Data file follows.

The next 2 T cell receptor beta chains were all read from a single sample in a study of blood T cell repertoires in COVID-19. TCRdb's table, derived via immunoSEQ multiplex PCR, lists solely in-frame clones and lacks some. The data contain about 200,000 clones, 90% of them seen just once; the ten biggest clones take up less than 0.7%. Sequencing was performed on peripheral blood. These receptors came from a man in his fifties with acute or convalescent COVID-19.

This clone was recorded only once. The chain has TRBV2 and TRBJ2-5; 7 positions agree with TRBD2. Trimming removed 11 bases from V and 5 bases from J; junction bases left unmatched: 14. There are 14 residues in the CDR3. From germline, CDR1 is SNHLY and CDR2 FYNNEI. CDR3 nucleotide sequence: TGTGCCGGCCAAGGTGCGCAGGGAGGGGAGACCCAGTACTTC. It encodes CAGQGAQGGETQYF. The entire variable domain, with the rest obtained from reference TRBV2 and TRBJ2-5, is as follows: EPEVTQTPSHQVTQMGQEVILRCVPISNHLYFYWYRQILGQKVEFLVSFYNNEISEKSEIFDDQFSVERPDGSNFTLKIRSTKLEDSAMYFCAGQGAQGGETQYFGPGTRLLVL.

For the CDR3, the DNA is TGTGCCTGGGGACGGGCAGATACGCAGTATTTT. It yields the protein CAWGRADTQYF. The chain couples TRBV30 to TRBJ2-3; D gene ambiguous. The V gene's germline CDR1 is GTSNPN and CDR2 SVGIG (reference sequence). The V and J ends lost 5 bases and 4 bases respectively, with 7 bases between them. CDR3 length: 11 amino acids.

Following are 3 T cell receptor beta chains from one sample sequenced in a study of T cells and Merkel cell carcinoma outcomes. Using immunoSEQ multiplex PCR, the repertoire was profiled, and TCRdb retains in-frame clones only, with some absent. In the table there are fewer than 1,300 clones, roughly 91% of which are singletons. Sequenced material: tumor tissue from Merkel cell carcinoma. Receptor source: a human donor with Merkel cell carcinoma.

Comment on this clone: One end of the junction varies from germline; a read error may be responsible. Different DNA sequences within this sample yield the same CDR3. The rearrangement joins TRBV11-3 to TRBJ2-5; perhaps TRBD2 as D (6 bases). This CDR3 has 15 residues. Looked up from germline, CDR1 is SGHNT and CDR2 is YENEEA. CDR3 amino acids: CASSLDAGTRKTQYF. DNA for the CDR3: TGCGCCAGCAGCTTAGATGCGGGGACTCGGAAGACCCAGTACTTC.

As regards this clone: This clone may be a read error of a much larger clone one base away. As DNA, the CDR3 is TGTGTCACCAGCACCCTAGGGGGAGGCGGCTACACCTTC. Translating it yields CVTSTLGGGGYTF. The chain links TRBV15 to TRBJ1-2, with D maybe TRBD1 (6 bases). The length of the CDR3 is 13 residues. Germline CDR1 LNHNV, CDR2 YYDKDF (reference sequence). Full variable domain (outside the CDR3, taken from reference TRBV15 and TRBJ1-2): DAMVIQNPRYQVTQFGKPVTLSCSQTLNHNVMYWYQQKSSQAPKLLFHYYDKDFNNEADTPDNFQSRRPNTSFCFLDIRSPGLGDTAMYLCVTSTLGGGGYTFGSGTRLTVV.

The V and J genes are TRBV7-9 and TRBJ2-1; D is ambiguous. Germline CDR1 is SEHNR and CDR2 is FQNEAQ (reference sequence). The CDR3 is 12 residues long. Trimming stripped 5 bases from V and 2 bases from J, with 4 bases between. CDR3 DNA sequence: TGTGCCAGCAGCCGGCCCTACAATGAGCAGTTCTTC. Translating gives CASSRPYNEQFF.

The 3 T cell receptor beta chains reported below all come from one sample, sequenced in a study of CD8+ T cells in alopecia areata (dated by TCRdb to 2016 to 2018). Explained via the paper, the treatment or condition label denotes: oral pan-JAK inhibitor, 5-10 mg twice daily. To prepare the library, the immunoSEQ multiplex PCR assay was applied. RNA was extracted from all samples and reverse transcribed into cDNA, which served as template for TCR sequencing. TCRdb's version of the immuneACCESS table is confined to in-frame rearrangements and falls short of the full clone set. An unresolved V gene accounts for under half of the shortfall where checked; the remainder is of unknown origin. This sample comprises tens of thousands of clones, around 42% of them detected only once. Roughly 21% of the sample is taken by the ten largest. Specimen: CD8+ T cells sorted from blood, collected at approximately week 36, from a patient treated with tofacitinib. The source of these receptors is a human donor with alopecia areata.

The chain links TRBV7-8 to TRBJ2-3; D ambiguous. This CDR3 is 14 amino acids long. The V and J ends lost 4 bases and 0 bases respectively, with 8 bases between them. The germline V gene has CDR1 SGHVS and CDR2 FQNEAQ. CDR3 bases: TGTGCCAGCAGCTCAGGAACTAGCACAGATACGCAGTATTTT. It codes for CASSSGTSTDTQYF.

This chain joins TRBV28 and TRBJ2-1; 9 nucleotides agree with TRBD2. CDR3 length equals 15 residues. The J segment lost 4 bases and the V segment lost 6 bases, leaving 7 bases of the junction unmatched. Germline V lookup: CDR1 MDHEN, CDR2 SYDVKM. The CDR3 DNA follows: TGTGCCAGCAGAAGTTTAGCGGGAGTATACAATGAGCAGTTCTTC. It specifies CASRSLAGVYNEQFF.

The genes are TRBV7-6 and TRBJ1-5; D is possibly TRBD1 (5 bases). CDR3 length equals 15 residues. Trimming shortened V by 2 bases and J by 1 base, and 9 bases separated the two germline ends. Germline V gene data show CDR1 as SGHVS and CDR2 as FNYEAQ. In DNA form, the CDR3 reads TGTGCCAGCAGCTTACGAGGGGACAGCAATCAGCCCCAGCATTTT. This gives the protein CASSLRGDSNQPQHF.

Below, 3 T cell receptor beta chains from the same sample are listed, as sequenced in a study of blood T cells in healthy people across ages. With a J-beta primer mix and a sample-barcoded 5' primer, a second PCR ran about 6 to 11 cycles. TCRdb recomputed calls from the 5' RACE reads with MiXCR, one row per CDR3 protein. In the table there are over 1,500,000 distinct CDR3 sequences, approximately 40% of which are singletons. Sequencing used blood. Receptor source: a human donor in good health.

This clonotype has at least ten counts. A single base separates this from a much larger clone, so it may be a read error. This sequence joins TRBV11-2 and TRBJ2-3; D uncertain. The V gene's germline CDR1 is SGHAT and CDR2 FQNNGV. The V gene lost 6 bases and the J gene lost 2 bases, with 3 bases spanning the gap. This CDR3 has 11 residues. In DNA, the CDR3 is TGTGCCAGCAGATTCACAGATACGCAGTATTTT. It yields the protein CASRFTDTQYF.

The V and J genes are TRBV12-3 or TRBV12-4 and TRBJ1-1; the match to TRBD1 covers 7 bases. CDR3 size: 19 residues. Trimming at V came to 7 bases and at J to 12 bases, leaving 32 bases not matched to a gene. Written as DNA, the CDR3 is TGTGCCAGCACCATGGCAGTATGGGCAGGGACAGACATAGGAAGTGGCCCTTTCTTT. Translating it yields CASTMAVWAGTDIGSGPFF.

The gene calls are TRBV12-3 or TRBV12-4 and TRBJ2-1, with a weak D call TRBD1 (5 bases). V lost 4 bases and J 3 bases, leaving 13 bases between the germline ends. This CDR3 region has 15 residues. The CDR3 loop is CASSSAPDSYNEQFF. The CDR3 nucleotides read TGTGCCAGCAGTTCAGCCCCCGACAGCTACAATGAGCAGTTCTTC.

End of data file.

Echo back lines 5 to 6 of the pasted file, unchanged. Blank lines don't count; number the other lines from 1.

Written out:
Comment on this clone: One end of the junction varies from germline; a read error may be responsible. Different DNA sequences within this sample yield the same CDR3. The rearrangement joins TRBV11-3 to TRBJ2-5; perhaps TRBD2 as D (6 bases). This CDR3 has 15 residues. Looked up from germline, CDR1 is SGHNT and CDR2 is YENEEA. CDR3 amino acids: CASSLDAGTRKTQYF. DNA for the CDR3: TGCGCCAGCAGCTTAGATGCGGGGACTCGGAAGACCCAGTACTTC.

As regards this clone: This clone may be a read error of a much larger clone one base away. As DNA, the CDR3 is TGTGTCACCAGCACCCTAGGGGGAGGCGGCTACACCTTC. Translating it yields CVTSTLGGGGYTF. The chain links TRBV15 to TRBJ1-2, with D maybe TRBD1 (6 bases). The length of the CDR3 is 13 residues. Germline CDR1 LNHNV, CDR2 YYDKDF (reference sequence). Full variable domain (outside the CDR3, taken from reference TRBV15 and TRBJ1-2): DAMVIQNPRYQVTQFGKPVTLSCSQTLNHNVMYWYQQKSSQAPKLLFHYYDKDFNNEADTPDNFQSRRPNTSFCFLDIRSPGLGDTAMYLCVTSTLGGGGYTFGSGTRLTVV.